For permaculturalists, a new kind of ecosystem is emerging through a process which has been coined ‘ecosynthesis‘, in which many species are non-native. This is largely a result of human intervention and land degredation. Humans have, and can continue to, play a role in ecosystem evolution. And if we are cautious, and base our decisions on careful observation, we may be able to support ecosystems in a way that protects the environment and supports ecological processes whilst improving the resource values of that system. This could be the key element in moving to less intensively managed landscapes.

How to manage weeds

As we can see then, these ‘naturalized species’ can be an important resource that should be taken advantage of rather than instinctively removed and unused. Maybe ‘celebrate’ is going a bit too far (maybe not?) but we should certainly strive to be more reflective on the benefits of ‘weeds’. Rather than attempting to maintain ‘untouched virgin ecosystems’, our priority should be to establish food security. Permaculture design shows how we can harness all available resources in our transition to a new, more sustainable system, and ‘soften the blow’ when our current unrenewable resources finally pack in.

This is largely food for thought, and I appreciate gardeners wishing to adopt a permaculture approach to growing may want some more solid advice than just ‘weeds can be useful’, because I understand that not all of them are. The point is, that we need deeper reflection of the costs and benefits of eliminating weeds, and a reconsideration of what a weed is.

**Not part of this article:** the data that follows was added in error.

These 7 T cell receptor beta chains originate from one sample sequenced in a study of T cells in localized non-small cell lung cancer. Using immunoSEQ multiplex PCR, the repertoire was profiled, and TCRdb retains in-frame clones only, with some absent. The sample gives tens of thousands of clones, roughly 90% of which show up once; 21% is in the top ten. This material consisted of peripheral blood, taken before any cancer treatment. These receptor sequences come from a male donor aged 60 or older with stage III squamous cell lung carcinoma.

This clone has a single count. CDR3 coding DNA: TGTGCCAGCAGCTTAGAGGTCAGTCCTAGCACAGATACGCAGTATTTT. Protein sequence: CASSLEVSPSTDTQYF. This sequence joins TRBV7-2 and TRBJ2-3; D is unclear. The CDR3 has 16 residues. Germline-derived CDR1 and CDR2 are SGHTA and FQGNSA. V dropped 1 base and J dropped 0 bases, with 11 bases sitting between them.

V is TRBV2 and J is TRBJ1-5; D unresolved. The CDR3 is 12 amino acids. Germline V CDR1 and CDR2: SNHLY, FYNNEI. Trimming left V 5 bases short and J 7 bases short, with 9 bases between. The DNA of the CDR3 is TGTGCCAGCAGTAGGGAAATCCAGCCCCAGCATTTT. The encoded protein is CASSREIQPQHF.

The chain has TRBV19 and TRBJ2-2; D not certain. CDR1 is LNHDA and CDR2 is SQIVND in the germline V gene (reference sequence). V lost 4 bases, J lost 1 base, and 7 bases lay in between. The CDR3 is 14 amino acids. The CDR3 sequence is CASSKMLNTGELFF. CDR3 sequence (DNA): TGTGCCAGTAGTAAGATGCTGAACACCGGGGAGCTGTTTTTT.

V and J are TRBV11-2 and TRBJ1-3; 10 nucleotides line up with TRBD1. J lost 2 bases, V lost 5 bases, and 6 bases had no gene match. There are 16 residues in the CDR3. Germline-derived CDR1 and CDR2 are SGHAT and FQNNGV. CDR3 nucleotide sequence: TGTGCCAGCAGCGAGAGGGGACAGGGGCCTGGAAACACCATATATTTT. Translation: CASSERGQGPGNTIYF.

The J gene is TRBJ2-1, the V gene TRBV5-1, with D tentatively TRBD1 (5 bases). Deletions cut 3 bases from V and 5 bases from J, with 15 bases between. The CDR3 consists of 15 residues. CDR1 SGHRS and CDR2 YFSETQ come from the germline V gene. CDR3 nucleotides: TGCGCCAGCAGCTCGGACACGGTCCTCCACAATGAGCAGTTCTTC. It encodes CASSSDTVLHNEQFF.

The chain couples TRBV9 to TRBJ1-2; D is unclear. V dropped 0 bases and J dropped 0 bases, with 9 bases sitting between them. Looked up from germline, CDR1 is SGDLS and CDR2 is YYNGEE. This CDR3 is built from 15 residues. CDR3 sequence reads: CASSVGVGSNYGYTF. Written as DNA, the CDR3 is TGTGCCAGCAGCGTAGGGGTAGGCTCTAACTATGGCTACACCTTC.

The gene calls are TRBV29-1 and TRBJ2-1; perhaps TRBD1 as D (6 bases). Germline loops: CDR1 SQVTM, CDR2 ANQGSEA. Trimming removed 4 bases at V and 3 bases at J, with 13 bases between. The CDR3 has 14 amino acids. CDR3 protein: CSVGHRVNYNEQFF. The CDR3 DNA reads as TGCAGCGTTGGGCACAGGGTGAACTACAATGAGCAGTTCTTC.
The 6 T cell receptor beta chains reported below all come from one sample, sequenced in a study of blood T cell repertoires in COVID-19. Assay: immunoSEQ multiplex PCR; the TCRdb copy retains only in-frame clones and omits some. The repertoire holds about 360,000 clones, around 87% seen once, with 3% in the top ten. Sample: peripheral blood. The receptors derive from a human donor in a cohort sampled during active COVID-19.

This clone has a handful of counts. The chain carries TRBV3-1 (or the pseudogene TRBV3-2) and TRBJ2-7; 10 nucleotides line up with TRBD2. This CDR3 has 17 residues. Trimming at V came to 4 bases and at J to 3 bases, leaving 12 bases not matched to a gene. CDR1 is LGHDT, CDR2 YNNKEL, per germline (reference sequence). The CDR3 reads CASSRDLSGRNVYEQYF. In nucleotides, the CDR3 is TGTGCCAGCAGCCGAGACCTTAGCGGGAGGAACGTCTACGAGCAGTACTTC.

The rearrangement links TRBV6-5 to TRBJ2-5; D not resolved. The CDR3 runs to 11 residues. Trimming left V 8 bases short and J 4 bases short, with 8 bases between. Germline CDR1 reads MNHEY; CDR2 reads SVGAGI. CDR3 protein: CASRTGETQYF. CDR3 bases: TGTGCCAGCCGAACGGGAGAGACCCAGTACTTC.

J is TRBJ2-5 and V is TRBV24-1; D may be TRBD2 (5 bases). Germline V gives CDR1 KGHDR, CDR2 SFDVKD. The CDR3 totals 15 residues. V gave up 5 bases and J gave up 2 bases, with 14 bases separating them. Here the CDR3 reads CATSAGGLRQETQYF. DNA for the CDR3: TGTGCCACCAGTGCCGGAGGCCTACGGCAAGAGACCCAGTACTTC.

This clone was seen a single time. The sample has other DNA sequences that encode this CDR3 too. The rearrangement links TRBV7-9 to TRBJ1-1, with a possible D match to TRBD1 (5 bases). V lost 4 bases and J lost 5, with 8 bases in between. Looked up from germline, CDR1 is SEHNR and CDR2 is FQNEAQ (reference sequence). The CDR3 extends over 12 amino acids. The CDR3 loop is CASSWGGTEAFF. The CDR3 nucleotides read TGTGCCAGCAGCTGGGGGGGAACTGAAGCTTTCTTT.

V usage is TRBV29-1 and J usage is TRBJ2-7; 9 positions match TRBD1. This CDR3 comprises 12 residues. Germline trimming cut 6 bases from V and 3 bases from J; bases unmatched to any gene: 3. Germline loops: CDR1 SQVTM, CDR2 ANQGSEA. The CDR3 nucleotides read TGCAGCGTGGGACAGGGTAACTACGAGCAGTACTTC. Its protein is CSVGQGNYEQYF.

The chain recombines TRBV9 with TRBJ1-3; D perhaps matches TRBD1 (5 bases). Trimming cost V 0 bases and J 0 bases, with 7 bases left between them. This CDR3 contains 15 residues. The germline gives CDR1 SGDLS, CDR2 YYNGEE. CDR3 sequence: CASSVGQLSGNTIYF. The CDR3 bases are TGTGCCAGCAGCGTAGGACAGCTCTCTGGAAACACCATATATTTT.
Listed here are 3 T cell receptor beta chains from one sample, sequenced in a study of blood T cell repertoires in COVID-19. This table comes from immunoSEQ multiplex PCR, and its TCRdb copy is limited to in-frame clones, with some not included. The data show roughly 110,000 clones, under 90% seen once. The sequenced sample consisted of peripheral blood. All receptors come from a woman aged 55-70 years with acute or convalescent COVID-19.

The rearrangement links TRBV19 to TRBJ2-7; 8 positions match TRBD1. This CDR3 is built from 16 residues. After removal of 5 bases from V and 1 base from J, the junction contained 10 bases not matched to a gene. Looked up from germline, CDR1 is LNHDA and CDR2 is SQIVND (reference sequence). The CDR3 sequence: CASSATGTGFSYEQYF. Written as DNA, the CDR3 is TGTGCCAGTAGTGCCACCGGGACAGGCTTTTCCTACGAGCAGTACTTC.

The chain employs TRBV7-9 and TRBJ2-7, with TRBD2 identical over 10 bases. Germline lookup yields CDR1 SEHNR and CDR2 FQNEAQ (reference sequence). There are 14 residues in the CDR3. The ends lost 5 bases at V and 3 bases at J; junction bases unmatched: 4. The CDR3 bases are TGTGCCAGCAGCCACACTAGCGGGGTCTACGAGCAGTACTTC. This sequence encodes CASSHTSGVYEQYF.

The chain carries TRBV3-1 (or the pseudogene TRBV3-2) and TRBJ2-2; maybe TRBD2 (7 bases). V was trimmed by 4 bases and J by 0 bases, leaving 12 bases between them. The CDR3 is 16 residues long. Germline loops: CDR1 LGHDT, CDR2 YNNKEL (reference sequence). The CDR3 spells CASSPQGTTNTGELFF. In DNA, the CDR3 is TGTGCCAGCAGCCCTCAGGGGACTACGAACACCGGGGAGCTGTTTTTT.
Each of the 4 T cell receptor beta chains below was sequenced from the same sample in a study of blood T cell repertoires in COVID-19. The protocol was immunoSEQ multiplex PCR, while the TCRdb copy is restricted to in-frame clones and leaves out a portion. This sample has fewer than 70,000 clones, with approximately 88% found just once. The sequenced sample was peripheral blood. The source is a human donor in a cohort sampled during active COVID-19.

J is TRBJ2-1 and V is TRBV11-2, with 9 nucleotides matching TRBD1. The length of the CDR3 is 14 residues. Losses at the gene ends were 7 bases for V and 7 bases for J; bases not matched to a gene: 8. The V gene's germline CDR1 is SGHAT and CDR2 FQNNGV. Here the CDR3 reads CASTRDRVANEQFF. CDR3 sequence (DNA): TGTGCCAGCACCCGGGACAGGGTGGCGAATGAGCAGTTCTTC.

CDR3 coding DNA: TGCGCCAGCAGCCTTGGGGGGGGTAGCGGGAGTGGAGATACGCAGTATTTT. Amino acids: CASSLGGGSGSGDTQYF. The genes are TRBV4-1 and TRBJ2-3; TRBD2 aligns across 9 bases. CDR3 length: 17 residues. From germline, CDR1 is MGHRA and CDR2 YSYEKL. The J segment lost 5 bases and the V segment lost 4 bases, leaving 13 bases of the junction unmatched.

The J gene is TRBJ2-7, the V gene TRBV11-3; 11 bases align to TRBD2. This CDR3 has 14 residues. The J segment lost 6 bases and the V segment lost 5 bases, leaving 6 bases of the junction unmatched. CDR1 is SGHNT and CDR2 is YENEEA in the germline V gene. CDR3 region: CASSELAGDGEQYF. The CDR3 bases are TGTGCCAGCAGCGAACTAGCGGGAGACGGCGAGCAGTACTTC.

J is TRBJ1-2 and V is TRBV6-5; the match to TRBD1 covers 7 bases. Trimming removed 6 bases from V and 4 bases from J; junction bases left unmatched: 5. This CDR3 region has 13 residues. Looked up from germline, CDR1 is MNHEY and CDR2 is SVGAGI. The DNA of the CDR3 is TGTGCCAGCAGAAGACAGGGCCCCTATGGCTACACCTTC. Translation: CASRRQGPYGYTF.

That aside, here are some tips that I have encountered in my own permaculture pursuits. 
If you are looking to introduce non-native species into your garden, you should generally follow the zoning principle of permaculture, testing the plant initially in the more robust, resilient zones before introducing to the wider ecosystem where it may be more difficult to monitor or manage.

If you already have weeds that you would like to manage in a way that will benefit your crops, there are many things you can do, depending on the weed.

  1. Simply composting weeds can provide mulch and organic matter that will help restore the soil.
  2. A longer term solution would be to correct the imbalances in the soil. Remember: weeds can just be an alarm bell to tell you that something is not right with the soil.
  3. Pruning weeds can prevent the risk of seeds spreading for the next season, meaning a lot less work later on.
  4. Pulling weeds out is generally only necessary for the ones which have invasive roots. Some weeds just need to be cut at the base, which can leave the root in for the transfer of nutrients (e.g rumex), or continuous cutting can weaken the root until it is easily removed (e.g bindweed).